February, Fill Dyke. Benjamin Williams Leader (1831-1923). 1881. Oil on canvas. H 121.9 x W 183 cm. Photo credit: Birmingham Museums Trust. Collection: Birmingham Museum & Art Gallery. Accession no. 1914P308, bequeathed by Mrs Wilson, 1914. Kindly made available via Art UK on the Creative Commons Attribution-NonCommercial-ShareAlike licence (CC BY-NC-SA). Click on the image to enlarge it.

Lewis Lusk tells us that this painting, and In the Evening It Shall Be Light, were the ones that led to Leader's election to A.R.A. in 1883. As a critic, he finds Leader's work characterised by "[s]weetness rather than grandeur." He goes on to describe the "prevailing note of his work" as "lyric," and to explain the title of this one as follows:

In a little summary of his career, which he has been so kind as to make for me, he describes this as "A November Evening after Rain"; most of us remember the old saying: ”February fill the dyke, with the black or with the white,” i.e., rain or snow, the result being a presage of value to farmers. Mr. Leader is famous for his rain-filled rutty roads. In this instance the dyke has been filled with the black. [6]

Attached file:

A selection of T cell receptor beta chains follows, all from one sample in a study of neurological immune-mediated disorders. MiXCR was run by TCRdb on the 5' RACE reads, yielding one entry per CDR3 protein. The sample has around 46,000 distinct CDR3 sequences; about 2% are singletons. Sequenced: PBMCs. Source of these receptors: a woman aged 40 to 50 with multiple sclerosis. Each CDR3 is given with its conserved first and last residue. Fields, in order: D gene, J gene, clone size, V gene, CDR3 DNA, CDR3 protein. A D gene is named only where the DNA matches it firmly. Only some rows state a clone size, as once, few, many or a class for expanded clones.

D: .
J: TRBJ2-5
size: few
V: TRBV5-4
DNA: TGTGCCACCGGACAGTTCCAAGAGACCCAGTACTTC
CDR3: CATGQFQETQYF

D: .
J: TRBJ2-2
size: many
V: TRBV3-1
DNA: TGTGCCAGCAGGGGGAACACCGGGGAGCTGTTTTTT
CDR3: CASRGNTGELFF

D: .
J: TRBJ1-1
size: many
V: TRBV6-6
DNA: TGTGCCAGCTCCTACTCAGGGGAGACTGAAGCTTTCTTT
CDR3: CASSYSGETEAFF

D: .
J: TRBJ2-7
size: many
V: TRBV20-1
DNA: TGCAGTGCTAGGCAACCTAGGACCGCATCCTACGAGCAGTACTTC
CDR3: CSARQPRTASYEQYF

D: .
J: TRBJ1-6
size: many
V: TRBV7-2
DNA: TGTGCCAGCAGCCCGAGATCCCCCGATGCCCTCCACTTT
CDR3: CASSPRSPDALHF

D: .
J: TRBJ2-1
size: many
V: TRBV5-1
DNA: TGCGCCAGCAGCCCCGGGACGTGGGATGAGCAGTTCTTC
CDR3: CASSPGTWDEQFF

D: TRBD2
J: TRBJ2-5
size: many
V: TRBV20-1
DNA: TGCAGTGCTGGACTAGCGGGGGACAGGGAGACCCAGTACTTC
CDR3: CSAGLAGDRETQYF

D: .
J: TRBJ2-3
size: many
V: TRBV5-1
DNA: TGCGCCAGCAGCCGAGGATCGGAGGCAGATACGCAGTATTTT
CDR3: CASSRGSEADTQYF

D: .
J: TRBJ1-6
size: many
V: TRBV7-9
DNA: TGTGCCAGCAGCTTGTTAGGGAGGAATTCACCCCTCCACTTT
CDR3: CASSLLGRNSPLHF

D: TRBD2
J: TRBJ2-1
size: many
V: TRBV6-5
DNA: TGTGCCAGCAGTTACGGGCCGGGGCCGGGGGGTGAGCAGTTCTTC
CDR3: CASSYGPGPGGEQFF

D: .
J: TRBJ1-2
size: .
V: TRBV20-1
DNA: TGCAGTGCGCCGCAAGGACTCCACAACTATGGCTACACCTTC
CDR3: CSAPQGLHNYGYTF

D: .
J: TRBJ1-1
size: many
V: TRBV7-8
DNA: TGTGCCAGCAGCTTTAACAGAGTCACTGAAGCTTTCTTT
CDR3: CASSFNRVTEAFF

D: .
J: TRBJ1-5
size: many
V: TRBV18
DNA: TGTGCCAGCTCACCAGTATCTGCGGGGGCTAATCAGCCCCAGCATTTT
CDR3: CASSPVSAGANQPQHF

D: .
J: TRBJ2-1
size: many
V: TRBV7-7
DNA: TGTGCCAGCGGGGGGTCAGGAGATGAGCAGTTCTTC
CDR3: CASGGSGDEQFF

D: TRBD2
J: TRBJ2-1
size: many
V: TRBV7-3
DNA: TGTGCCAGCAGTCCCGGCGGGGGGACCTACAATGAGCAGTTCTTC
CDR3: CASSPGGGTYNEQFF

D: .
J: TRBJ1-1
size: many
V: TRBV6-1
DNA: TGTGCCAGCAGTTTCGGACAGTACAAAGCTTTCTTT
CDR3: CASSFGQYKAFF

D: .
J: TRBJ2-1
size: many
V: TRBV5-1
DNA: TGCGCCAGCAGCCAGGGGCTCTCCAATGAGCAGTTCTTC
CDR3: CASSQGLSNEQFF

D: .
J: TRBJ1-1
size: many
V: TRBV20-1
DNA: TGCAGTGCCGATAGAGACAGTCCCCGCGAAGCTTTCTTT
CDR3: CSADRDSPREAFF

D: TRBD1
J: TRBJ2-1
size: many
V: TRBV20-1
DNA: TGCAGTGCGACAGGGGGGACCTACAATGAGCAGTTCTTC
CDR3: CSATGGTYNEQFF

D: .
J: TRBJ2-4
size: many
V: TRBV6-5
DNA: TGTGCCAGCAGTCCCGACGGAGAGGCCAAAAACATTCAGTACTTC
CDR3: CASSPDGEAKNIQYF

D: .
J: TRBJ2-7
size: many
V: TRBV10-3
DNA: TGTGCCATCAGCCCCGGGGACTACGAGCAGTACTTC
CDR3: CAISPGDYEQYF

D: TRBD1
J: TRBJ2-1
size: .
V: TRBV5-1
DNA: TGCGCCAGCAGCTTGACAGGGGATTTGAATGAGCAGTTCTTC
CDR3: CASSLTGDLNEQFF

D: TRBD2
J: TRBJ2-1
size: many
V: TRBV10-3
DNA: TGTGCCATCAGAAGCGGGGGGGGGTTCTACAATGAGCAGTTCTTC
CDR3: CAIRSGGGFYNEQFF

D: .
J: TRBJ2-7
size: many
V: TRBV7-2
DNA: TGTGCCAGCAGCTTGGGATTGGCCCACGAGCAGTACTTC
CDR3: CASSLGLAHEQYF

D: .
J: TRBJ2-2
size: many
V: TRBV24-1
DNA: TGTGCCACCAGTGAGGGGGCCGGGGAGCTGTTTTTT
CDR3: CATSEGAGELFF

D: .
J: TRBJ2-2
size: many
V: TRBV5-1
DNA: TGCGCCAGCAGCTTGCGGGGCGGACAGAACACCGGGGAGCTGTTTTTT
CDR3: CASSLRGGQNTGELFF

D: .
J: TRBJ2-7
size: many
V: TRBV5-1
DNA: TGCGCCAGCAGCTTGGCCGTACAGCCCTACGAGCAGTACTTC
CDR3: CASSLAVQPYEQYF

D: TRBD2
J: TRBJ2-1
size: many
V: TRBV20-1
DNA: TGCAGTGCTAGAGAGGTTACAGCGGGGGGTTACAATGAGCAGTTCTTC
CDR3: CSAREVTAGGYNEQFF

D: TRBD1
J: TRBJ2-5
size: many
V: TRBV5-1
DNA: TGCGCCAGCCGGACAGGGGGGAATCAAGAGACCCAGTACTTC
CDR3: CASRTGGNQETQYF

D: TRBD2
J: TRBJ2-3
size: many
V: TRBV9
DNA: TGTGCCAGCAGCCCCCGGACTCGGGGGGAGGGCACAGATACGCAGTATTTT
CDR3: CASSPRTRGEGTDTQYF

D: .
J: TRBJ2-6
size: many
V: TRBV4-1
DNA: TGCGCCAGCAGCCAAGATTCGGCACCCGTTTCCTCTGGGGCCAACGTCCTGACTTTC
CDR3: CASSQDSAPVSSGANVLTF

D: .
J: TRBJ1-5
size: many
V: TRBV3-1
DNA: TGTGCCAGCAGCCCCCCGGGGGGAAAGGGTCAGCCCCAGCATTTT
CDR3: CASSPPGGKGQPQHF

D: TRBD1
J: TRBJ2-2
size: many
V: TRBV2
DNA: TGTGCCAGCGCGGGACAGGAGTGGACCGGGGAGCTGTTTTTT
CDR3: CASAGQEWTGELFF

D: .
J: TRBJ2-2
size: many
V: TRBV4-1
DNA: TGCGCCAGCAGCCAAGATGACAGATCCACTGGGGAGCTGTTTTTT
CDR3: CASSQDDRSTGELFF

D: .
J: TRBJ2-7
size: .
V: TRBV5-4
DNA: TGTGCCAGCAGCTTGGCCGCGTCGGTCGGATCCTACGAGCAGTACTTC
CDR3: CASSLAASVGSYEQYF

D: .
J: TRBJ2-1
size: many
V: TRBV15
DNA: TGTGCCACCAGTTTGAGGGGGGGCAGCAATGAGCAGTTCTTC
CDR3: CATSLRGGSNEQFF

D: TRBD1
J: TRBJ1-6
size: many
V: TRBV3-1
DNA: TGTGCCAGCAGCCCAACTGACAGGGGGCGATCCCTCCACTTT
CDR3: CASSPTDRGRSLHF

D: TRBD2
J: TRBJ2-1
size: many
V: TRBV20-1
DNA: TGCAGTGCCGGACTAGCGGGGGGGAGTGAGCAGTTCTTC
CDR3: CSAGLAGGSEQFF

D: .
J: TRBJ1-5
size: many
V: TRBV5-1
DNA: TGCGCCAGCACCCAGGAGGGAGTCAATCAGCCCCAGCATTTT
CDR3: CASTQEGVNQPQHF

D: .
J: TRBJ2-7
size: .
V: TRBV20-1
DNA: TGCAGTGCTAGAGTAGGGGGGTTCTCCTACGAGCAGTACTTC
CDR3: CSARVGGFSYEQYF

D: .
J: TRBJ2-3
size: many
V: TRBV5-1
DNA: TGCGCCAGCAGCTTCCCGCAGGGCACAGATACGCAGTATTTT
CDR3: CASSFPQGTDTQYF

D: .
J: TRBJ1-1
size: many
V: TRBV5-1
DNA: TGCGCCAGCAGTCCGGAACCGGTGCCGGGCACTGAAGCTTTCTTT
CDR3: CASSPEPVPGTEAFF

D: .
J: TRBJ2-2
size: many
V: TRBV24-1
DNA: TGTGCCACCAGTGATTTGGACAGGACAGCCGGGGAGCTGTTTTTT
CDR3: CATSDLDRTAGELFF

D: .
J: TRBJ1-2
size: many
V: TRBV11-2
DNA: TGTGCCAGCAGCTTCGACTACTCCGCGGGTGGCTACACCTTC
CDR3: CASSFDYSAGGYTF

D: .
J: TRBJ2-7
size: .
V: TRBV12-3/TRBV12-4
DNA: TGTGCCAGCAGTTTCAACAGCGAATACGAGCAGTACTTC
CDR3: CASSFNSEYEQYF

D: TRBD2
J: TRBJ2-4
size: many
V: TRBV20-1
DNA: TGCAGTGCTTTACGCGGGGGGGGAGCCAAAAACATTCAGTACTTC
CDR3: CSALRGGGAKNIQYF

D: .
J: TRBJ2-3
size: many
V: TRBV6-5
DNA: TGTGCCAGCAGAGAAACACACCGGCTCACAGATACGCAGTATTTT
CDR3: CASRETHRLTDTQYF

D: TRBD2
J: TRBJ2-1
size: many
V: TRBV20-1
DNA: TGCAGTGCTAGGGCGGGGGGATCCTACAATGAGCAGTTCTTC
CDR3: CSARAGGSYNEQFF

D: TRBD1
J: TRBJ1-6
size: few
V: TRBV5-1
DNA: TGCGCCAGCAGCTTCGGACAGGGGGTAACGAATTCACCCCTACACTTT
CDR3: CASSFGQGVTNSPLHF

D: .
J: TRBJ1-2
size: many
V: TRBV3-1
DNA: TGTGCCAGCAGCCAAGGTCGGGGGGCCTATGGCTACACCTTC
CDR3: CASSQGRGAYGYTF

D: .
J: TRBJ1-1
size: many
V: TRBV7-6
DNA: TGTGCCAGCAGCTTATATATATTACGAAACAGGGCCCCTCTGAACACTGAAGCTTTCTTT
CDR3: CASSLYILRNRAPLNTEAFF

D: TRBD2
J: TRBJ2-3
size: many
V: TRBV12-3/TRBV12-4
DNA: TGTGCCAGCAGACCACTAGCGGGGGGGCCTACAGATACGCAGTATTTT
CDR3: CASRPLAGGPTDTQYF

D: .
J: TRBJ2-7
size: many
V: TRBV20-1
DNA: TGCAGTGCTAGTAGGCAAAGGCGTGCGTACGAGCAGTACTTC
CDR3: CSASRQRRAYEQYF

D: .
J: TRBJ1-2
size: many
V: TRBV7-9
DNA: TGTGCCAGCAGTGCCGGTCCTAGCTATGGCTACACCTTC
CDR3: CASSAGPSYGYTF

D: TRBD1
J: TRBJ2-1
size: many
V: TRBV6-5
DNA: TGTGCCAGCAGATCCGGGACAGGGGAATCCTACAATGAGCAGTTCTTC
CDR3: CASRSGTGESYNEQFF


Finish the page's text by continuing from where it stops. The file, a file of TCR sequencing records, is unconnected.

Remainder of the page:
The forecast, it seems, is for rain. — Jacqueline Banerjee


Lusk, Lewis. "B. W. Leader, RA." The Art Journal (attached monograph). Internet Archive. Vol. 63 (1901). Contributed by the Getty Research Institute. Web. 4 September 2020.

Created 4 September 2020